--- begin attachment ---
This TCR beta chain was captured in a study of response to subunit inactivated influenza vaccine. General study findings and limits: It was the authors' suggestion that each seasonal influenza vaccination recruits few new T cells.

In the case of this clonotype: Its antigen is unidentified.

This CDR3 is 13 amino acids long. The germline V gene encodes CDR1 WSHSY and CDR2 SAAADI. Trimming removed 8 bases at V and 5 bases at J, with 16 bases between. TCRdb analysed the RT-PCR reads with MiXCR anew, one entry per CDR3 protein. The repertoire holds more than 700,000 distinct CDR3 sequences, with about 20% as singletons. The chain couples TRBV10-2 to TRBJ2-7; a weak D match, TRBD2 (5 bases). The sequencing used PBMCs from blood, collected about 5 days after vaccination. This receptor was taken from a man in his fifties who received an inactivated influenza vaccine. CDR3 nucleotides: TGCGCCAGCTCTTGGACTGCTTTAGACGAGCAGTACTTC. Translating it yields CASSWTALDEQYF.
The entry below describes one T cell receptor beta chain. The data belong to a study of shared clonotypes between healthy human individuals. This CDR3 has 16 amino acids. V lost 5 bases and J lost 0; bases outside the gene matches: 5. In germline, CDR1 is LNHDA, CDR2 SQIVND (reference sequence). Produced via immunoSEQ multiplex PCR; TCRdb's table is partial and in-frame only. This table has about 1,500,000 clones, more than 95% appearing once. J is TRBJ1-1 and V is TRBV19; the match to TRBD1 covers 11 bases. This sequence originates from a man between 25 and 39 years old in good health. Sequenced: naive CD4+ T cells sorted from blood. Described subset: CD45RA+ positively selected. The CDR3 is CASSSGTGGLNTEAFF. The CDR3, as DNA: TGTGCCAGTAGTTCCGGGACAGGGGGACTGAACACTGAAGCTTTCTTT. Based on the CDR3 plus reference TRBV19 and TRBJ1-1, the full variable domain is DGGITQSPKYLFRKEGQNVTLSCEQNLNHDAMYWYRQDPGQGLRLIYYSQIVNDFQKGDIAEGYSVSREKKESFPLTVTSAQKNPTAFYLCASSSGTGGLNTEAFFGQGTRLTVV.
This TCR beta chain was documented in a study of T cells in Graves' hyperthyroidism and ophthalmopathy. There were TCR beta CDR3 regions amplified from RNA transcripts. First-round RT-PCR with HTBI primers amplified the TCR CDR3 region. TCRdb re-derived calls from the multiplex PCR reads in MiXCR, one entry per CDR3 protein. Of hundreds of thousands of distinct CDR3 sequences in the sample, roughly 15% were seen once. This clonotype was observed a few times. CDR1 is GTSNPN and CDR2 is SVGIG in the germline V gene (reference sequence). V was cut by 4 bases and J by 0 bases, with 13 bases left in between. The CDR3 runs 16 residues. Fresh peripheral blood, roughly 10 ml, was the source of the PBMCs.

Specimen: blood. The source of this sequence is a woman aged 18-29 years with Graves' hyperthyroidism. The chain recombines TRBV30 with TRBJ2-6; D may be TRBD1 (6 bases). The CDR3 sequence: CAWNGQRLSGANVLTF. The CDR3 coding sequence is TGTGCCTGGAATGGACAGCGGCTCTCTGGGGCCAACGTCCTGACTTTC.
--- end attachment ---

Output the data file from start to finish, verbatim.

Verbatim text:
This TCR beta chain was captured in a study of response to subunit inactivated influenza vaccine. General study findings and limits: It was the authors' suggestion that each seasonal influenza vaccination recruits few new T cells.

In the case of this clonotype: Its antigen is unidentified.

This CDR3 is 13 amino acids long. The germline V gene encodes CDR1 WSHSY and CDR2 SAAADI. Trimming removed 8 bases at V and 5 bases at J, with 16 bases between. TCRdb analysed the RT-PCR reads with MiXCR anew, one entry per CDR3 protein. The repertoire holds more than 700,000 distinct CDR3 sequences, with about 20% as singletons. The chain couples TRBV10-2 to TRBJ2-7; a weak D match, TRBD2 (5 bases). The sequencing used PBMCs from blood, collected about 5 days after vaccination. This receptor was taken from a man in his fifties who received an inactivated influenza vaccine. CDR3 nucleotides: TGCGCCAGCTCTTGGACTGCTTTAGACGAGCAGTACTTC. Translating it yields CASSWTALDEQYF.
The entry below describes one T cell receptor beta chain. The data belong to a study of shared clonotypes between healthy human individuals. This CDR3 has 16 amino acids. V lost 5 bases and J lost 0; bases outside the gene matches: 5. In germline, CDR1 is LNHDA, CDR2 SQIVND (reference sequence). Produced via immunoSEQ multiplex PCR; TCRdb's table is partial and in-frame only. This table has about 1,500,000 clones, more than 95% appearing once. J is TRBJ1-1 and V is TRBV19; the match to TRBD1 covers 11 bases. This sequence originates from a man between 25 and 39 years old in good health. Sequenced: naive CD4+ T cells sorted from blood. Described subset: CD45RA+ positively selected. The CDR3 is CASSSGTGGLNTEAFF. The CDR3, as DNA: TGTGCCAGTAGTTCCGGGACAGGGGGACTGAACACTGAAGCTTTCTTT. Based on the CDR3 plus reference TRBV19 and TRBJ1-1, the full variable domain is DGGITQSPKYLFRKEGQNVTLSCEQNLNHDAMYWYRQDPGQGLRLIYYSQIVNDFQKGDIAEGYSVSREKKESFPLTVTSAQKNPTAFYLCASSSGTGGLNTEAFFGQGTRLTVV.
This TCR beta chain was documented in a study of T cells in Graves' hyperthyroidism and ophthalmopathy. There were TCR beta CDR3 regions amplified from RNA transcripts. First-round RT-PCR with HTBI primers amplified the TCR CDR3 region. TCRdb re-derived calls from the multiplex PCR reads in MiXCR, one entry per CDR3 protein. Of hundreds of thousands of distinct CDR3 sequences in the sample, roughly 15% were seen once. This clonotype was observed a few times. CDR1 is GTSNPN and CDR2 is SVGIG in the germline V gene (reference sequence). V was cut by 4 bases and J by 0 bases, with 13 bases left in between. The CDR3 runs 16 residues. Fresh peripheral blood, roughly 10 ml, was the source of the PBMCs.

Specimen: blood. The source of this sequence is a woman aged 18-29 years with Graves' hyperthyroidism. The chain recombines TRBV30 with TRBJ2-6; D may be TRBD1 (6 bases). The CDR3 sequence: CAWNGQRLSGANVLTF. The CDR3 coding sequence is TGTGCCTGGAATGGACAGCGGCTCTCTGGGGCCAACGTCCTGACTTTC.